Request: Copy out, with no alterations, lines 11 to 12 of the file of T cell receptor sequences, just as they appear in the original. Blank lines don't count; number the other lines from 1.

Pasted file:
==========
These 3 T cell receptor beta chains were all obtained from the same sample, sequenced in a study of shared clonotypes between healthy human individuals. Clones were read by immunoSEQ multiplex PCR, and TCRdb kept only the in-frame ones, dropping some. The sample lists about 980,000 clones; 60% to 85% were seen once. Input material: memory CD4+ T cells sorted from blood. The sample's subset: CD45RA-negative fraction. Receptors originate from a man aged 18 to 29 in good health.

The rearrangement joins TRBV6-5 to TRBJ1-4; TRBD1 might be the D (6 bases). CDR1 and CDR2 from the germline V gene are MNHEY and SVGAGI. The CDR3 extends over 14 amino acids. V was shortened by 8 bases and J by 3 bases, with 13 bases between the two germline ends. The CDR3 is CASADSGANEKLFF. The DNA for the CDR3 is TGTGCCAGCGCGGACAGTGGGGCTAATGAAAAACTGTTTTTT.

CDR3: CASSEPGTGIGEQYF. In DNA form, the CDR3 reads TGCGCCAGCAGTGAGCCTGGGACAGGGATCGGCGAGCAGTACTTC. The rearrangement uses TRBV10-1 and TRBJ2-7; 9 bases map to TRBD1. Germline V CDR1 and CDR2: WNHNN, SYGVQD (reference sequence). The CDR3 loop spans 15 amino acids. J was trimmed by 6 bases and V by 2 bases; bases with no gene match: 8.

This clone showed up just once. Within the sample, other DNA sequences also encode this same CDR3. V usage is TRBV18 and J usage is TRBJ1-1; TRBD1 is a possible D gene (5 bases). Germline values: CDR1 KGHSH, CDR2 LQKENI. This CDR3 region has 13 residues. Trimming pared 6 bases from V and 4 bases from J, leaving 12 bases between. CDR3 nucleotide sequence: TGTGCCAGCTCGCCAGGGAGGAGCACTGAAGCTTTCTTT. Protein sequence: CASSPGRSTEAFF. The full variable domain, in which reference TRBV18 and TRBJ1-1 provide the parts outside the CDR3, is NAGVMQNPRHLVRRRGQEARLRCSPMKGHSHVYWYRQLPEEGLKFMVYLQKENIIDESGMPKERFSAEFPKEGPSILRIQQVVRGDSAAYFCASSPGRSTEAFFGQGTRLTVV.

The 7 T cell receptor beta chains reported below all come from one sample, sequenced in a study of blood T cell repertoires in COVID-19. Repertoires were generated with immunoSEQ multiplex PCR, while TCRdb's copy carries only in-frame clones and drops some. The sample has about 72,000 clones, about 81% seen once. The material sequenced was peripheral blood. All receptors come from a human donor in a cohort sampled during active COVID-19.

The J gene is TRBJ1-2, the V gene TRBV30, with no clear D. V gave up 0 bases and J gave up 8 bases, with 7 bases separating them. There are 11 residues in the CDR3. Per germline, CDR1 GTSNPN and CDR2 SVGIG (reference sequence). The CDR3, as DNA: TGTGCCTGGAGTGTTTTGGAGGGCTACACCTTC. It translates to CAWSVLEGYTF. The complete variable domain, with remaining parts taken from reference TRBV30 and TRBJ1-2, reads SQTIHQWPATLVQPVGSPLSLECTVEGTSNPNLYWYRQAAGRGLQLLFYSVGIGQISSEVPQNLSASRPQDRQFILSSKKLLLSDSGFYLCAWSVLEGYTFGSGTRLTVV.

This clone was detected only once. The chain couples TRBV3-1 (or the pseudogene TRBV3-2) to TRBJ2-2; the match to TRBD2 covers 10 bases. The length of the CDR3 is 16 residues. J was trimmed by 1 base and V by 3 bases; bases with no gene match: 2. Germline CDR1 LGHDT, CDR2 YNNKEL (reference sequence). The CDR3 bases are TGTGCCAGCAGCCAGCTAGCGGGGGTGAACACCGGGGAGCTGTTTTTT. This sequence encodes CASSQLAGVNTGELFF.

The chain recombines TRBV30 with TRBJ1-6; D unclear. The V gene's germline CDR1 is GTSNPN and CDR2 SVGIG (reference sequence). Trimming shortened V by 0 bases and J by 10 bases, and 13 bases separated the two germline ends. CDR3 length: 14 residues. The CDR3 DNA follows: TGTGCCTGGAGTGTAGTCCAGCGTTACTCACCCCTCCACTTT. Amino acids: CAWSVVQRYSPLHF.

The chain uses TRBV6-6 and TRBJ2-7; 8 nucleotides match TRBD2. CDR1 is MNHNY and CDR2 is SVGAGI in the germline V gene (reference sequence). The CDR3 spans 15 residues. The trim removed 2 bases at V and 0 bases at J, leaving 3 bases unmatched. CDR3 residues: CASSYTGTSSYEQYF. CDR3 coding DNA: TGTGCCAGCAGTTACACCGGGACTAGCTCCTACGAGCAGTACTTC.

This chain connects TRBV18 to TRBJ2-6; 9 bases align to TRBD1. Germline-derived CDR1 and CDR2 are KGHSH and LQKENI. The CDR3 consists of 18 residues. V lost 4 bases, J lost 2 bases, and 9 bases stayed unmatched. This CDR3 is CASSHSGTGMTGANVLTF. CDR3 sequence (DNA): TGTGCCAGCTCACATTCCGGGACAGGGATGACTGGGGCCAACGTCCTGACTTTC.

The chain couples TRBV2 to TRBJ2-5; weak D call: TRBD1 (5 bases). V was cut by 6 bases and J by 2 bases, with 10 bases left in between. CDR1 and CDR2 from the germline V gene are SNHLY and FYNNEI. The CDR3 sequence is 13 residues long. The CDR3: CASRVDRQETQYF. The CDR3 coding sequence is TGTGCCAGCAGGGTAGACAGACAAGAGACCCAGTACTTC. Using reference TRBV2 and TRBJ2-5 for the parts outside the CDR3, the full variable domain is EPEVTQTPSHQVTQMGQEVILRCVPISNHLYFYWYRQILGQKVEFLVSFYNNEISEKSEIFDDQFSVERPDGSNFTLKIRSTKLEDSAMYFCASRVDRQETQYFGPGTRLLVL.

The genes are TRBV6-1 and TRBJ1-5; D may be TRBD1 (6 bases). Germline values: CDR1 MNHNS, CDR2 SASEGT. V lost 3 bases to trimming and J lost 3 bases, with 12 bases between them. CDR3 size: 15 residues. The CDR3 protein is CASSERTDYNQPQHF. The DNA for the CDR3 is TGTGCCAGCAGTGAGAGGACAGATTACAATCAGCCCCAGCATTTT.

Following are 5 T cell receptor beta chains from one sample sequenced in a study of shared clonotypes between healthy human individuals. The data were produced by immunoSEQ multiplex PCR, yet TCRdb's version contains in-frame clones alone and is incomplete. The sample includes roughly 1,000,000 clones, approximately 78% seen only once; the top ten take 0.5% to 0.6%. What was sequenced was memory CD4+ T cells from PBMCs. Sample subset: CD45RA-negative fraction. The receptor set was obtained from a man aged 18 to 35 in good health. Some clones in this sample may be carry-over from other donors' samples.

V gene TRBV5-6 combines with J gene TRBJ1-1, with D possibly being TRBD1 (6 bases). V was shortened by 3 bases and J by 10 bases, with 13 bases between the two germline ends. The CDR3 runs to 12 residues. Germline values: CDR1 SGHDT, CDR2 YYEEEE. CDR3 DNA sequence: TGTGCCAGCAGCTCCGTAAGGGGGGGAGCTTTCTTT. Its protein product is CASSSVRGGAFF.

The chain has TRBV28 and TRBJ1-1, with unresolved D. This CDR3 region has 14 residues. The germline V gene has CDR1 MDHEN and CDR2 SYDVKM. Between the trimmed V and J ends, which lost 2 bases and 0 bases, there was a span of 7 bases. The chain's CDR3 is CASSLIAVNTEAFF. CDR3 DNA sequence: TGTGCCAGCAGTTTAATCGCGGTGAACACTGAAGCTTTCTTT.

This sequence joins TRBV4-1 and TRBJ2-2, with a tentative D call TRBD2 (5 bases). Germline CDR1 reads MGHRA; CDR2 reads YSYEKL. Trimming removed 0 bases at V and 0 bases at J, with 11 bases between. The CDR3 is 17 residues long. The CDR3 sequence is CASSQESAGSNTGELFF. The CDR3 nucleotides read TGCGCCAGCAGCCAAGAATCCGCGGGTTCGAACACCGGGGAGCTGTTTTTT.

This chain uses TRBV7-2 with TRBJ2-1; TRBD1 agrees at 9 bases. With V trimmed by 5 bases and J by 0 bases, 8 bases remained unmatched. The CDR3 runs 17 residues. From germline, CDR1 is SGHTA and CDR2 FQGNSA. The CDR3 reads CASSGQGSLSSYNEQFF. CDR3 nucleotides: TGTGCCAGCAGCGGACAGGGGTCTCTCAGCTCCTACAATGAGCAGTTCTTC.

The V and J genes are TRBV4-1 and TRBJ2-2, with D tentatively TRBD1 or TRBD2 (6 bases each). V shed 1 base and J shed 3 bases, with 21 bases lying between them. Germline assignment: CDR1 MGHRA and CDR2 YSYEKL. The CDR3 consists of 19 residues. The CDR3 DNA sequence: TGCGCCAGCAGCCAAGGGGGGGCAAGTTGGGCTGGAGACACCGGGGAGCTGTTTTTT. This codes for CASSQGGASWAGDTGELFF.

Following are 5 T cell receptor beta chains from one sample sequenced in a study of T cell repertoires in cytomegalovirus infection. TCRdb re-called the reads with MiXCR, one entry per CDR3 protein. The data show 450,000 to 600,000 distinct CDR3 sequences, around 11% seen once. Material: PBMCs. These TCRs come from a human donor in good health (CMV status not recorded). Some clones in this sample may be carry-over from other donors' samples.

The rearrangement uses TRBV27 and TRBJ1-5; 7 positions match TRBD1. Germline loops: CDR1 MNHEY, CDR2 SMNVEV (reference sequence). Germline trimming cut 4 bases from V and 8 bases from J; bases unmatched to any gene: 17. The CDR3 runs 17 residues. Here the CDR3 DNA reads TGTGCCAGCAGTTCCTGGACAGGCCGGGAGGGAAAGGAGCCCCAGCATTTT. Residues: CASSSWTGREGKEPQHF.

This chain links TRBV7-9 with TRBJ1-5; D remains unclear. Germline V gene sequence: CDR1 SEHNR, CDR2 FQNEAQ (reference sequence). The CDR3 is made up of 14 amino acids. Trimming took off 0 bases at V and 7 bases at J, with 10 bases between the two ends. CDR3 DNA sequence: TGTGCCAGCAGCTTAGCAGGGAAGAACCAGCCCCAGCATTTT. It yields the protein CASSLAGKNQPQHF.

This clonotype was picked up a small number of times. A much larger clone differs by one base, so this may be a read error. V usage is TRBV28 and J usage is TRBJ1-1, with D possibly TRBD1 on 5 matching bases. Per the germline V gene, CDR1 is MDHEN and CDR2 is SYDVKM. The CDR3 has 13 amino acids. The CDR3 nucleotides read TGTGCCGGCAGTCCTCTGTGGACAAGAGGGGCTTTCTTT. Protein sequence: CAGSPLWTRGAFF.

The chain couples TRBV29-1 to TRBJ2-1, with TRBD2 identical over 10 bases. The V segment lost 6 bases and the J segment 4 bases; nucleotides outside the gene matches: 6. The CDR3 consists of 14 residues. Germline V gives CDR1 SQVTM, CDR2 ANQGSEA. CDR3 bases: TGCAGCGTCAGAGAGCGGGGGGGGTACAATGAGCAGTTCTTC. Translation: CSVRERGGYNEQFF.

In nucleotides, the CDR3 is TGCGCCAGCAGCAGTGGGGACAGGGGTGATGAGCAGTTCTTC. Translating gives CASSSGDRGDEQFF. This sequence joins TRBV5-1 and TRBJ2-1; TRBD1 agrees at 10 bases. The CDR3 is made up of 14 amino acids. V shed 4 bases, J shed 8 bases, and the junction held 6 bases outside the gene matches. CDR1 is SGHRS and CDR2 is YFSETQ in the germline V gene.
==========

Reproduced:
The chain couples TRBV2 to TRBJ2-5; weak D call: TRBD1 (5 bases). V was cut by 6 bases and J by 2 bases, with 10 bases left in between. CDR1 and CDR2 from the germline V gene are SNHLY and FYNNEI. The CDR3 sequence is 13 residues long. The CDR3: CASRVDRQETQYF. The CDR3 coding sequence is TGTGCCAGCAGGGTAGACAGACAAGAGACCCAGTACTTC. Using reference TRBV2 and TRBJ2-5 for the parts outside the CDR3, the full variable domain is EPEVTQTPSHQVTQMGQEVILRCVPISNHLYFYWYRQILGQKVEFLVSFYNNEISEKSEIFDDQFSVERPDGSNFTLKIRSTKLEDSAMYFCASRVDRQETQYFGPGTRLLVL.

The genes are TRBV6-1 and TRBJ1-5; D may be TRBD1 (6 bases). Germline values: CDR1 MNHNS, CDR2 SASEGT. V lost 3 bases to trimming and J lost 3 bases, with 12 bases between them. CDR3 size: 15 residues. The CDR3 protein is CASSERTDYNQPQHF. The DNA for the CDR3 is TGTGCCAGCAGTGAGAGGACAGATTACAATCAGCCCCAGCATTTT.